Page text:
If you are the sort of boss who has to check over everyone’s work, that might be because you are diligent. Or it could be a sign that you’re codependent.
It’s one of many signs of this emotional and behavioral condition. Originally used around alcoholism, it explained how it was not just the problem drinker who had an addiction.
It reasoned that often some of the alcoholic’s family and friends were addicted to the relationship they had with him or her.
Author Melody Beattie made codependency a familiar concept with her 1980s bestseller Codependent No More: How To Stop Controlling Others And Start Caring For Yourself. It popularized the idea that being addicted to a person or a type of relationship was something that clearly existed.
Beattie’s definition of a codependent person is someone who has let another person’s behavior affect them. So they are obsessed with controlling that person’s behavior.
Codependency is such as where someone enables another to continue in an unhealthy way of living: with an addiction, a mental health issue, or simply not acting in a mature and responsible manner.
This happens because a codependent person is using that other person to give them validation, approval, recognition and an identity.
Also known as “relationship addiction”, codependency can be learned from the family you grew up in. You may recognize in one of your parents or significant adult carers during your childhood that while they insisted they were looking after somebody, including you, it was much more about control.
This is often because as a child, they were deprived of love and approval.
Codependency is then this way passed on from generation to generation.
How can I spot codependency?
- It is difficult for a codependent person to keep healthy boundaries if they even know what they are.
- A codependent person frequently takes over another person’s responsibilities.
- There are constant fears of abandonment, so a codependent person will do virtually anything to avoid this sort of rejection.
- They are prone to over-helping.
- They will see approval from others as more important than respecting themselves.
- They are someone who is scared of ever being wrong.
- They will fixate on mistakes.
- They always feel the need to be in a relationship.
What does a codependent boss look like?
A codependent boss maybe someone who’s always over-friendly, and like they are trying to be a combination of a best friend, a counselor and a parent… They will frequently invade other people’s personal space.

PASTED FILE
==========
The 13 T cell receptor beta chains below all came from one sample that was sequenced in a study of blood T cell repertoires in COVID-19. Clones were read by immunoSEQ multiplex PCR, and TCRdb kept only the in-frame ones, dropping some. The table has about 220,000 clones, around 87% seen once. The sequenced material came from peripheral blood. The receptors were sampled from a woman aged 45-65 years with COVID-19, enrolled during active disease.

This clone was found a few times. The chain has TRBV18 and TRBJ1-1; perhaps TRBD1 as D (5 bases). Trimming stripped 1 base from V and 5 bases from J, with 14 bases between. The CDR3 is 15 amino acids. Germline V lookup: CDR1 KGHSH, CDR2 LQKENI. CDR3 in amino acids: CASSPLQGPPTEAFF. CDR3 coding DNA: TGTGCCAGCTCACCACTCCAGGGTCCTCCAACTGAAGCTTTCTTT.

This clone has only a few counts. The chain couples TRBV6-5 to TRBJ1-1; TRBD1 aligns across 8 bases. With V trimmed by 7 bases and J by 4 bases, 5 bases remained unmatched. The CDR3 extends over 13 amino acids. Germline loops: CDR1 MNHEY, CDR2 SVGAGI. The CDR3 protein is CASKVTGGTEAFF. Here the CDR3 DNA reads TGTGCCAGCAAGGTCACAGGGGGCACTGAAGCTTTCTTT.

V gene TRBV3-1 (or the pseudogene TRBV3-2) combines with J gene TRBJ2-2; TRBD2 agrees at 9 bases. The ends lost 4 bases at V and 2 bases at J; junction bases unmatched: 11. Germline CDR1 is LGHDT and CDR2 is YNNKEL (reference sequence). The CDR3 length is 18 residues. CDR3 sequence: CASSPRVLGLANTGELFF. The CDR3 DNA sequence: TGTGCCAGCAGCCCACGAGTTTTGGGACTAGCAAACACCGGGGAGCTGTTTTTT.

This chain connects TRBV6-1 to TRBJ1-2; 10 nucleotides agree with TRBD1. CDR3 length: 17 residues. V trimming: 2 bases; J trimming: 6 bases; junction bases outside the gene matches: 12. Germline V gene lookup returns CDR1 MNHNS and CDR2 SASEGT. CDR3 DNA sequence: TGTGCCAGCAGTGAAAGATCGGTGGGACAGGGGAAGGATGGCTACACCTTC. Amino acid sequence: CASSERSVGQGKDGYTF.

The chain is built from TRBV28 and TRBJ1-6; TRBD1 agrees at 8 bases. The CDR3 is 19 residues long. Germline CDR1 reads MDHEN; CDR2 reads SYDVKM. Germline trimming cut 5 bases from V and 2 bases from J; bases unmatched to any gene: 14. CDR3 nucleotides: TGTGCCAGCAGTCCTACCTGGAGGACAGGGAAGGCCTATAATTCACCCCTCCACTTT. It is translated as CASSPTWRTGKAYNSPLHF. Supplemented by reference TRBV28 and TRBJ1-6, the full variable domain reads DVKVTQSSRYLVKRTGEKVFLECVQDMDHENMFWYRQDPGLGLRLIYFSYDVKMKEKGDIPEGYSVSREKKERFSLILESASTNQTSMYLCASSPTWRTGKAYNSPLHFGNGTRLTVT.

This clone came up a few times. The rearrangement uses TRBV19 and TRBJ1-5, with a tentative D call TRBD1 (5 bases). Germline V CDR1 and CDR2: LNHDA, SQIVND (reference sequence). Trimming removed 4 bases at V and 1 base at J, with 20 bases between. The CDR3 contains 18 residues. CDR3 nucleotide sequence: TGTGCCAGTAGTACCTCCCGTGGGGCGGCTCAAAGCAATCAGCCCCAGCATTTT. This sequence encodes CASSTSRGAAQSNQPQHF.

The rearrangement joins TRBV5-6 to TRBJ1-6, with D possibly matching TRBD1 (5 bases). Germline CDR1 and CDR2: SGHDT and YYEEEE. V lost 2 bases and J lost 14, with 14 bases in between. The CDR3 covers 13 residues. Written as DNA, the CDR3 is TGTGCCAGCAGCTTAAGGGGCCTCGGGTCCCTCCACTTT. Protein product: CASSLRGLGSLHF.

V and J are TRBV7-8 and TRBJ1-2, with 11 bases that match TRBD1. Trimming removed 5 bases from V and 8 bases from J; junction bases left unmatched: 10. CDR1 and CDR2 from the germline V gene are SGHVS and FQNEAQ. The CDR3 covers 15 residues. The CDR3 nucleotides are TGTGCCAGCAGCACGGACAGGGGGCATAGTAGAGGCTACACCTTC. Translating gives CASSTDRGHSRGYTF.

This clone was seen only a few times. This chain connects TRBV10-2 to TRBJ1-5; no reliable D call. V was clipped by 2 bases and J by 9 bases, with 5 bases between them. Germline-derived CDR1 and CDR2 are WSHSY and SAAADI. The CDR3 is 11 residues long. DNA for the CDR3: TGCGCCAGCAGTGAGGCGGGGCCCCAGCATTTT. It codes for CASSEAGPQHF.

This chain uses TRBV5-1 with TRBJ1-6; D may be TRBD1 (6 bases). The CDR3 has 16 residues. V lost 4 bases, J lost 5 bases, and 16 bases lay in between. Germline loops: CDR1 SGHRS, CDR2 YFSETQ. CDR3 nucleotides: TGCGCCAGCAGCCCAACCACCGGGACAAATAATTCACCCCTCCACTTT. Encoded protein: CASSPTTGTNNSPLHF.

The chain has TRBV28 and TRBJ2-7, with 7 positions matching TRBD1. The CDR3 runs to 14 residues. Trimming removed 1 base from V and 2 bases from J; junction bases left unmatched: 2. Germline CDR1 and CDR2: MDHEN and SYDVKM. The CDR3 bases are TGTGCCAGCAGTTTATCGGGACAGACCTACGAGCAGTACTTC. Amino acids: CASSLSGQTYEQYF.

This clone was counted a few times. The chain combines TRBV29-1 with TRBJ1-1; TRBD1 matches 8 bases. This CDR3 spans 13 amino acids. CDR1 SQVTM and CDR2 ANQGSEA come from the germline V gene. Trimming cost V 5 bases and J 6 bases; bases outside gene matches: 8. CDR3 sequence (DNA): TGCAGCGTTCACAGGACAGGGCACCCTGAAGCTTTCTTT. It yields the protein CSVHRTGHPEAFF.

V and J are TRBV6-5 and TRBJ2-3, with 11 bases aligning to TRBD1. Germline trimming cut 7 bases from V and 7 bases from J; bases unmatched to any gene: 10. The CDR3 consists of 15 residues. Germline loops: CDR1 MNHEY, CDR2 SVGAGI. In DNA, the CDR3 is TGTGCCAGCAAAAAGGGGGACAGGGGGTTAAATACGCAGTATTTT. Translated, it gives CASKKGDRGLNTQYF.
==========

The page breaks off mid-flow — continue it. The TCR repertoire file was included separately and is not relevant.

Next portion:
They can have an unhealthy degree of enmeshment with all the staff. They are likely to be excessively keen – desperately so – to always be the rescuer and everyone’s best buddy.
In an attempt to become this confidant, a codependent boss will often share too much of their own personal life in order to set up intimacy.
It is frequently uncomfortable for the person on the receiving end of these details.
A codependent boss is usually controlling. That is in their overall manner and instructions, as well as how the office has to be kept.
Behind this action is a compulsive need to counteract the unpredictable world they likely grew up in. Being anything like out of control brings back unwelcome feelings.
Because they are seeking approval 24/7, they will work way too much. But they won’t work all these hours without everyone knowing what a great sacrifice they have made.
But because they cannot have any rejection again in their life, they will be suffering from the perpetual fear of making mistakes. The more they work the more likely they are to make a mistake. Even the slightest mistake can lead to an immense overreaction.
But a codependent boss will always find it difficult to own up. So, as well as trying to be a best buddy, they can also be the world’s worst critic.
A codependent boss loves having his staff side with them. It’s always solely about whatever helps them out the most in their search for validation.
Can a codependent person change?
Work success and the decent salaries that bosses earn help a codependent person for a while because it signifies some form of approval. But soon it will stop working because the real solution is an inside job.
With the help of a professional therapist who knows what they’re talking about, a codependent person needs to realize their tendencies for codependency.
A competent counselor will help a codependent person learn how to regain and build their own self-worth from within.
There are also techniques for establishing healthy boundaries. A counselor can show how taking breaks from work and/or a partner are beneficial.
As well, there are methods in such as how not to take things personally, and to stop critical thinking. The message is that, yes – anyone can be codependent no more.
Contact us today for more details about how our team can help you or anyone you know with codependency issues.